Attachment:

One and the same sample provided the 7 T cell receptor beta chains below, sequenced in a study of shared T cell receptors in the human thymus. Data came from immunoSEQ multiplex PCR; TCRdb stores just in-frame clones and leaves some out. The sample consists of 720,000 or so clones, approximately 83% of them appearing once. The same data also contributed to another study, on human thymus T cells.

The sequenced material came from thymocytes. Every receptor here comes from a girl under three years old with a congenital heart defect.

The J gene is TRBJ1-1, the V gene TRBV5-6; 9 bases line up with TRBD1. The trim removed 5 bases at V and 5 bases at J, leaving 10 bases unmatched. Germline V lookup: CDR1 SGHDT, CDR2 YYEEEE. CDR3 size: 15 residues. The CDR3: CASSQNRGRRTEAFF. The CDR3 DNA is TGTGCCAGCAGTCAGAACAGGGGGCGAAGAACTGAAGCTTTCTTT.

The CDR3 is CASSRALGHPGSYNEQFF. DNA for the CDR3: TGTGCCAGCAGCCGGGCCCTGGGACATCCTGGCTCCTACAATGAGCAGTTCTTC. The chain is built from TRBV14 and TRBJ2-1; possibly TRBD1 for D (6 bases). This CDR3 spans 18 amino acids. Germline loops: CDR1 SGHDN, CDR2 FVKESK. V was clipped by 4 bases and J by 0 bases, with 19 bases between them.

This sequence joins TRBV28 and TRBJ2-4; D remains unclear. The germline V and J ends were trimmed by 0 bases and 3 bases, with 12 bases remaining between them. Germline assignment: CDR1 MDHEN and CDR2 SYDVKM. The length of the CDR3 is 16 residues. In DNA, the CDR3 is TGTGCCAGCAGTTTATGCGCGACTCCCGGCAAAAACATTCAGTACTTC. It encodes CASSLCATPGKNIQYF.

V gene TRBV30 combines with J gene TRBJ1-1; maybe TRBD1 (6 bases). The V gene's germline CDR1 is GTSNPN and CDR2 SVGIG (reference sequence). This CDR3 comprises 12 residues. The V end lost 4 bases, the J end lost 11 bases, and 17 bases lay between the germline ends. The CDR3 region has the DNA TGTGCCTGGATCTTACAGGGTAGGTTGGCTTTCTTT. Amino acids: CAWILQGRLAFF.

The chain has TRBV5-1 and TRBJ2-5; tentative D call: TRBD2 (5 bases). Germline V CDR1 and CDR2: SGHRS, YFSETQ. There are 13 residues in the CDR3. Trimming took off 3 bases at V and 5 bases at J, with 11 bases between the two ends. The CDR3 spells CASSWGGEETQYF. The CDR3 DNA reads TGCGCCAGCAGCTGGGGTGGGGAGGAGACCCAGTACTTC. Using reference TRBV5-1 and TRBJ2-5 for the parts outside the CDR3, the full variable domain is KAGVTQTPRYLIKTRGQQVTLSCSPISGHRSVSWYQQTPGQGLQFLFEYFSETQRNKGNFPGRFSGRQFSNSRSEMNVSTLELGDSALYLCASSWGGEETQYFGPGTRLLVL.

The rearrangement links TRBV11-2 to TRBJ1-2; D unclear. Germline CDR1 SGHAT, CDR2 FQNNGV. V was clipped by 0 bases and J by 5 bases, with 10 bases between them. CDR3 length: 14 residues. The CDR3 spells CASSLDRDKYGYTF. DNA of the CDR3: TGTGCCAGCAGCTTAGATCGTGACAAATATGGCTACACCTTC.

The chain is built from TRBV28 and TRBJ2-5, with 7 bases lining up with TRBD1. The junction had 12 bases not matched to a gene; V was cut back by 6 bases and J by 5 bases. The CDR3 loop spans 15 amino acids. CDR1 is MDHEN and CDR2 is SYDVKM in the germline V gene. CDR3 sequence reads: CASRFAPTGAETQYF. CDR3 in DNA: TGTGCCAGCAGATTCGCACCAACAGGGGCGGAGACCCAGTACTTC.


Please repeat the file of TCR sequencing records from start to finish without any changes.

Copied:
One and the same sample provided the 7 T cell receptor beta chains below, sequenced in a study of shared T cell receptors in the human thymus. Data came from immunoSEQ multiplex PCR; TCRdb stores just in-frame clones and leaves some out. The sample consists of 720,000 or so clones, approximately 83% of them appearing once. The same data also contributed to another study, on human thymus T cells.

The sequenced material came from thymocytes. Every receptor here comes from a girl under three years old with a congenital heart defect.

The J gene is TRBJ1-1, the V gene TRBV5-6; 9 bases line up with TRBD1. The trim removed 5 bases at V and 5 bases at J, leaving 10 bases unmatched. Germline V lookup: CDR1 SGHDT, CDR2 YYEEEE. CDR3 size: 15 residues. The CDR3: CASSQNRGRRTEAFF. The CDR3 DNA is TGTGCCAGCAGTCAGAACAGGGGGCGAAGAACTGAAGCTTTCTTT.

The CDR3 is CASSRALGHPGSYNEQFF. DNA for the CDR3: TGTGCCAGCAGCCGGGCCCTGGGACATCCTGGCTCCTACAATGAGCAGTTCTTC. The chain is built from TRBV14 and TRBJ2-1; possibly TRBD1 for D (6 bases). This CDR3 spans 18 amino acids. Germline loops: CDR1 SGHDN, CDR2 FVKESK. V was clipped by 4 bases and J by 0 bases, with 19 bases between them.

This sequence joins TRBV28 and TRBJ2-4; D remains unclear. The germline V and J ends were trimmed by 0 bases and 3 bases, with 12 bases remaining between them. Germline assignment: CDR1 MDHEN and CDR2 SYDVKM. The length of the CDR3 is 16 residues. In DNA, the CDR3 is TGTGCCAGCAGTTTATGCGCGACTCCCGGCAAAAACATTCAGTACTTC. It encodes CASSLCATPGKNIQYF.

V gene TRBV30 combines with J gene TRBJ1-1; maybe TRBD1 (6 bases). The V gene's germline CDR1 is GTSNPN and CDR2 SVGIG (reference sequence). This CDR3 comprises 12 residues. The V end lost 4 bases, the J end lost 11 bases, and 17 bases lay between the germline ends. The CDR3 region has the DNA TGTGCCTGGATCTTACAGGGTAGGTTGGCTTTCTTT. Amino acids: CAWILQGRLAFF.

The chain has TRBV5-1 and TRBJ2-5; tentative D call: TRBD2 (5 bases). Germline V CDR1 and CDR2: SGHRS, YFSETQ. There are 13 residues in the CDR3. Trimming took off 3 bases at V and 5 bases at J, with 11 bases between the two ends. The CDR3 spells CASSWGGEETQYF. The CDR3 DNA reads TGCGCCAGCAGCTGGGGTGGGGAGGAGACCCAGTACTTC. Using reference TRBV5-1 and TRBJ2-5 for the parts outside the CDR3, the full variable domain is KAGVTQTPRYLIKTRGQQVTLSCSPISGHRSVSWYQQTPGQGLQFLFEYFSETQRNKGNFPGRFSGRQFSNSRSEMNVSTLELGDSALYLCASSWGGEETQYFGPGTRLLVL.

The rearrangement links TRBV11-2 to TRBJ1-2; D unclear. Germline CDR1 SGHAT, CDR2 FQNNGV. V was clipped by 0 bases and J by 5 bases, with 10 bases between them. CDR3 length: 14 residues. The CDR3 spells CASSLDRDKYGYTF. DNA of the CDR3: TGTGCCAGCAGCTTAGATCGTGACAAATATGGCTACACCTTC.

The chain is built from TRBV28 and TRBJ2-5, with 7 bases lining up with TRBD1. The junction had 12 bases not matched to a gene; V was cut back by 6 bases and J by 5 bases. The CDR3 loop spans 15 amino acids. CDR1 is MDHEN and CDR2 is SYDVKM in the germline V gene. CDR3 sequence reads: CASRFAPTGAETQYF. CDR3 in DNA: TGTGCCAGCAGATTCGCACCAACAGGGGCGGAGACCCAGTACTTC.